Author: G. Thomas Watters,Michael Alan Hoggarth,David Honor Stansbery
Author: Gary Pace Garrett,Nathan L. Allan
Category: Freshwater animals
The First Edition of Ecology and Classification of North American Freshwater Invertebrates has been immensely popular with students and researchers interested in freshwater biology and ecology, limnology, environmental science, invertebrate zoology, and related fields. The First Edition has been widely used as a textbook and this Second Edition should continue to serve students in advanced classes. The Second Edition features expanded and updated chapters, especially with respect to the cited references and the classification of North American freshwater invertebrates. New chapters or substantially revised chapters include those on freshwater ecosystems, snails, aquatic spiders, aquatic insects, and crustaceans. * Most up-to-date and informative text of its kind * Written by experts in the ecology of various invertebrate groups, coverage emphasizes ecological information within a current taxonomic framework * Each chapter contains both morphological and taxonomic information, including keys to North American taxa (usually to the generic level) as well as bibliographic information and a list of further readings * The text is geared toward researchers and advanced undergraduate and graduate students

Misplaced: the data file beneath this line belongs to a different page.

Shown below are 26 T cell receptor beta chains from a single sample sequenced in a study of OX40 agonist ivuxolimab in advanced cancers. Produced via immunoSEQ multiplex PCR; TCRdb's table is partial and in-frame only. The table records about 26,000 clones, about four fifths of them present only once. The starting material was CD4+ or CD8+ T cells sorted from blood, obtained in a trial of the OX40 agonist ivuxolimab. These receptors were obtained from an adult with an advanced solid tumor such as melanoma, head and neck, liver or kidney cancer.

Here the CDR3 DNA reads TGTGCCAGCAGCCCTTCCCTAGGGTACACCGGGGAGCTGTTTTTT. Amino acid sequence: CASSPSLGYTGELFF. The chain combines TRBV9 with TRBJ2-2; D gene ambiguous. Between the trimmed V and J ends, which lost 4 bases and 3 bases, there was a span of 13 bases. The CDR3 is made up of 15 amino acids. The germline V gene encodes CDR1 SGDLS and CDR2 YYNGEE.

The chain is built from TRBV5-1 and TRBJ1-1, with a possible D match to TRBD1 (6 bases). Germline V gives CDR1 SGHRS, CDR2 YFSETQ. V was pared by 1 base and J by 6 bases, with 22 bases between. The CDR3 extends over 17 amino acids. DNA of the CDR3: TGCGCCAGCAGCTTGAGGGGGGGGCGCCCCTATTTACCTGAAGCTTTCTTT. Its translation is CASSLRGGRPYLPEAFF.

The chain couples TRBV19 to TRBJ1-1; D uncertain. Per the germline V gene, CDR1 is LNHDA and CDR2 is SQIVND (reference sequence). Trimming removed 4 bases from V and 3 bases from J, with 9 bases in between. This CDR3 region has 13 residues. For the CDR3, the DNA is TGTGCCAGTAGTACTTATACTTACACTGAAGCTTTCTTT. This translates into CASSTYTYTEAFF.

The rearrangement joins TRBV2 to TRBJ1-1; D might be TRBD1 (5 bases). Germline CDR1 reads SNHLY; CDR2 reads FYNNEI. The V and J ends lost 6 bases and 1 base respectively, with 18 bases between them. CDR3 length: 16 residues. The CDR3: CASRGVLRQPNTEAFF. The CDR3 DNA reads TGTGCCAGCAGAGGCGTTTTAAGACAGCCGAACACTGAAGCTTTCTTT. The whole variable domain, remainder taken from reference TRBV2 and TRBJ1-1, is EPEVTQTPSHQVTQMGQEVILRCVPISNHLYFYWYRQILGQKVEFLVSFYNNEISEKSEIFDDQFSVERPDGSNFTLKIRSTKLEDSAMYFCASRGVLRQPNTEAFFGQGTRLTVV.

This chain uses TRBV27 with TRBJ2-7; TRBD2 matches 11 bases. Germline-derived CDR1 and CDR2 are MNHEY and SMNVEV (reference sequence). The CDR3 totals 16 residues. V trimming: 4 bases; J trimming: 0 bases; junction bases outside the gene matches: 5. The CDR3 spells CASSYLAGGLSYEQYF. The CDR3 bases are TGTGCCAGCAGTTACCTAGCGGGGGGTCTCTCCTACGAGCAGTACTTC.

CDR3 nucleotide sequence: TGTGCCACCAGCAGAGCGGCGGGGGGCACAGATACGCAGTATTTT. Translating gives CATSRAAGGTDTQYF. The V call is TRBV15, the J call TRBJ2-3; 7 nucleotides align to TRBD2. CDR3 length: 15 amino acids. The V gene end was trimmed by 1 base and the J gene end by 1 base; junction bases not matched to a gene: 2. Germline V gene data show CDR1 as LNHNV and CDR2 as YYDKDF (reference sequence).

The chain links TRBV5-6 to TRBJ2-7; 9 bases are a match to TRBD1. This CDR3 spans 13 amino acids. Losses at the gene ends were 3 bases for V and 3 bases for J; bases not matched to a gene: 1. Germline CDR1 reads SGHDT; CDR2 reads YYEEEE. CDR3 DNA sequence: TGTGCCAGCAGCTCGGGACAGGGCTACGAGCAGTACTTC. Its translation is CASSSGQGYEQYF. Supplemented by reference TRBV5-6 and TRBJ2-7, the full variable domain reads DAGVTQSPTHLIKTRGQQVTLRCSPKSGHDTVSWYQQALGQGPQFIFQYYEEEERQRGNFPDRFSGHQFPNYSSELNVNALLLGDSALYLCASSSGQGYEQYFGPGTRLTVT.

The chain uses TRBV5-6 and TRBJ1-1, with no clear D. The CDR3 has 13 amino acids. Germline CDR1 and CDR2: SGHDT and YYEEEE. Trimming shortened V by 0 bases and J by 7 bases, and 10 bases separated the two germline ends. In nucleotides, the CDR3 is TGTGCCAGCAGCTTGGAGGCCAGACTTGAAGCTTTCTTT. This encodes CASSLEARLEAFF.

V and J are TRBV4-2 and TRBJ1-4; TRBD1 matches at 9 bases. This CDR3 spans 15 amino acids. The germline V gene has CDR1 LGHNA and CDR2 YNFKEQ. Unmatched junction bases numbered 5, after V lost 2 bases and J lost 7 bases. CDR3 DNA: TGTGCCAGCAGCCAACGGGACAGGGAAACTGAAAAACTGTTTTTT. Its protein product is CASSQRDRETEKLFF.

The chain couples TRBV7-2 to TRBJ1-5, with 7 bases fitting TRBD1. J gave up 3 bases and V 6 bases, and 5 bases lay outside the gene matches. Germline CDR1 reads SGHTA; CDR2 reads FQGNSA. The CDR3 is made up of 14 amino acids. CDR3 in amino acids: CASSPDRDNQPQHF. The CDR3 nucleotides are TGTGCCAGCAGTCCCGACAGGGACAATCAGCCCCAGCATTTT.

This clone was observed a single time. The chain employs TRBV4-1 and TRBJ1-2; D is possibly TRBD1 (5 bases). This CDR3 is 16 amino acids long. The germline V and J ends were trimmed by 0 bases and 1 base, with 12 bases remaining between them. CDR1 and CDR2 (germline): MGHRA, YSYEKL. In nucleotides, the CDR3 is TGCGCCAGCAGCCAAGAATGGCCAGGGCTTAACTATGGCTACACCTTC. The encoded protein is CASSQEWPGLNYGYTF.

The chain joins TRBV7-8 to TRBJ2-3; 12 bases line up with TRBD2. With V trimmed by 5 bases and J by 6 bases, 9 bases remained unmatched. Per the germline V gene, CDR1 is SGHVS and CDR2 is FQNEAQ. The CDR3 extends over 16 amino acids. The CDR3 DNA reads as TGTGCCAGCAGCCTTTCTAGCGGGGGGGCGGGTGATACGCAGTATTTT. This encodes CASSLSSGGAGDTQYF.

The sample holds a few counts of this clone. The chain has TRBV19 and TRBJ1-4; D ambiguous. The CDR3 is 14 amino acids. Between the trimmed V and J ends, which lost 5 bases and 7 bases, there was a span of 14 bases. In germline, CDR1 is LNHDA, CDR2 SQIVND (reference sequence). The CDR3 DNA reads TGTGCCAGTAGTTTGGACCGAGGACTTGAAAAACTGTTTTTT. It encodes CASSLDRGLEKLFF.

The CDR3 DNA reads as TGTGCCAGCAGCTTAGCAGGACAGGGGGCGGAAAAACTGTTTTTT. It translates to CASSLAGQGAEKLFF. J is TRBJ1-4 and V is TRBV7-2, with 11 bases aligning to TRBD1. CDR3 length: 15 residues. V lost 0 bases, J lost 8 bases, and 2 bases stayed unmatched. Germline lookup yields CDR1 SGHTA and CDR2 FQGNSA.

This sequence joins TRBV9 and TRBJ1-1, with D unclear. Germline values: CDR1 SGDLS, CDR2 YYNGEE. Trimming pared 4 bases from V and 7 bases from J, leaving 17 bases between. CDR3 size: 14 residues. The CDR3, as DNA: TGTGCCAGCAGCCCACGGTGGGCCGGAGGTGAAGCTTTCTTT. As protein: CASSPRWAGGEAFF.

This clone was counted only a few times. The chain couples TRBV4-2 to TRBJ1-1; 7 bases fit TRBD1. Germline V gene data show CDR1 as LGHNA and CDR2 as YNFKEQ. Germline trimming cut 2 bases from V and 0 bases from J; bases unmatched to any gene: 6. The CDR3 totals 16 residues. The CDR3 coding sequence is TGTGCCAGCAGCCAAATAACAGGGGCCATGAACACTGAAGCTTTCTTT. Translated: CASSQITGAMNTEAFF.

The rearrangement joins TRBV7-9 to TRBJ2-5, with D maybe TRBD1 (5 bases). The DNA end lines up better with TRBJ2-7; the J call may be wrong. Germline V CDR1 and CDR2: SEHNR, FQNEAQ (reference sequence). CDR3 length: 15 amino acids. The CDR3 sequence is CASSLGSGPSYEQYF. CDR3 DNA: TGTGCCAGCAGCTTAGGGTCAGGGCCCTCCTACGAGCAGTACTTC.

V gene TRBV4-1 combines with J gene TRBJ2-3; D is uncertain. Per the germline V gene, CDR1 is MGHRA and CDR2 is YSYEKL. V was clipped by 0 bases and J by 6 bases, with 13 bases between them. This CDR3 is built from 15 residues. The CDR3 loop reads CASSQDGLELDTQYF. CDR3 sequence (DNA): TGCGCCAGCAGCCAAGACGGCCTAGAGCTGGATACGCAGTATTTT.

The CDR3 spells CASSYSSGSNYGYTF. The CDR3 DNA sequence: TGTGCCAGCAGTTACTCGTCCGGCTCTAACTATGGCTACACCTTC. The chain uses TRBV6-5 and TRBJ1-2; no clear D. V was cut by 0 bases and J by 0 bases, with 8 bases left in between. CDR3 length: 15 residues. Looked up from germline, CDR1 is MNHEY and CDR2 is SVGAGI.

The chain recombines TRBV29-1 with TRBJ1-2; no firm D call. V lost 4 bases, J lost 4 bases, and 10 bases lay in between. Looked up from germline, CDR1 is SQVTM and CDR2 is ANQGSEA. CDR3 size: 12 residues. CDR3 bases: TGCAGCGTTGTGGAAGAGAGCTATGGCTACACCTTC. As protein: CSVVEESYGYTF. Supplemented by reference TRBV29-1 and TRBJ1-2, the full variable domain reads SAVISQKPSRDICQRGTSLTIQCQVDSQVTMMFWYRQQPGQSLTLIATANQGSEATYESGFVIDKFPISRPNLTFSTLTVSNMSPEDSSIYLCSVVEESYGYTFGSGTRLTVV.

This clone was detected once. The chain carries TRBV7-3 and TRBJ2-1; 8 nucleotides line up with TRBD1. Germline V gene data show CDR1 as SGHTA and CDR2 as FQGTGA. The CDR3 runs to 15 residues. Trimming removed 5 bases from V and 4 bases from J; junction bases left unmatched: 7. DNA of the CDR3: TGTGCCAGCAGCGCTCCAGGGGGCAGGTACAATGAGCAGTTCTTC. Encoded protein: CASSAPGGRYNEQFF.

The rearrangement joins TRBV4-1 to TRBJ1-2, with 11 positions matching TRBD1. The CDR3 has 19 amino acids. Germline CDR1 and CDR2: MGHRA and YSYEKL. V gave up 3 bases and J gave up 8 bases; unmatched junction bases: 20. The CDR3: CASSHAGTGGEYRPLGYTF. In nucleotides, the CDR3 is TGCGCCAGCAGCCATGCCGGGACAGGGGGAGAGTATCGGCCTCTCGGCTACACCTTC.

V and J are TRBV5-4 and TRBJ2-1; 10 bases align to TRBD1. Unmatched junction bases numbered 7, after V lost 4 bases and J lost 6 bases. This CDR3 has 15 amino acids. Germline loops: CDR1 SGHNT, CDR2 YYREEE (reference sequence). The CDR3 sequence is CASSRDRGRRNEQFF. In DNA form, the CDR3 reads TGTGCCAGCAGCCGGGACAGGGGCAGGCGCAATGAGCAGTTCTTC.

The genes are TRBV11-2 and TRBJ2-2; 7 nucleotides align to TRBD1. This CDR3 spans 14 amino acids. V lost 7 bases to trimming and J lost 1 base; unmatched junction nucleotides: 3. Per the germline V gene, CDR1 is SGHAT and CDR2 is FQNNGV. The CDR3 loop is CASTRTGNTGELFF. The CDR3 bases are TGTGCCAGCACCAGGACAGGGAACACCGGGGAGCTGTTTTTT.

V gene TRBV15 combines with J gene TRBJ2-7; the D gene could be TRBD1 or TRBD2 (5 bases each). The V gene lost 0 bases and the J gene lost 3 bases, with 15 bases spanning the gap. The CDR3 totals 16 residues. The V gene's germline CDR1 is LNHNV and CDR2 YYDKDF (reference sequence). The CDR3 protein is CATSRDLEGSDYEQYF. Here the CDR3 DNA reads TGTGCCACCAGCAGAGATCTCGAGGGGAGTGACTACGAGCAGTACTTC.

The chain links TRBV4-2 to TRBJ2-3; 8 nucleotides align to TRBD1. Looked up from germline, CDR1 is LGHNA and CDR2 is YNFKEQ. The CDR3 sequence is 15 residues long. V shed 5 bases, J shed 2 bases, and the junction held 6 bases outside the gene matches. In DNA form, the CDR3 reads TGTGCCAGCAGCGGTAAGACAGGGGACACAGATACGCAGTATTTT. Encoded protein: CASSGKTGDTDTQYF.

Author: James H. Thorp,Alan P. Covich
Publisher: Academic Press
Author: Harvard University. Museum of Comparative Zoology. Department of Mollusks
Unionoida (naiads) are characterized by larvae which have to pass through a parasitic stage on a host fish. Some of these host-parasite systems are unique, since the generation time of the parasite exceeds that of its host by a factor of ten. There is tremendous life history variation. With a life span of more than 200 years, some naiad species belong to the longest-lived invertebrates, some are highly host-specific, some are extremely fertile, some produce very peculiar larvae, and some occur at very high population densities. This volume describes and explains the characteristics and life histories of the naiads, the interactions with their hosts, and their evolution. It elucidates the manifold implications of their presence or absence in a lake or stream. Further, aspects of nature conservation are covered, as many naiad species are seriously threatened. Some have been used successfully as sensitive pollutant indicators in habitat monitoring and as "archives" for environmental changes.
With 38 Tables
Author: G. Bauer
Publisher: Springer Science & Business Media
A Terrace Site in De Witt County, Texas
Author: Dale Hudler,Keith L. Prilliman,Thomas C. Gustavson
Publisher: Texas Department of Transportation
Category: De Witt County (Tex.)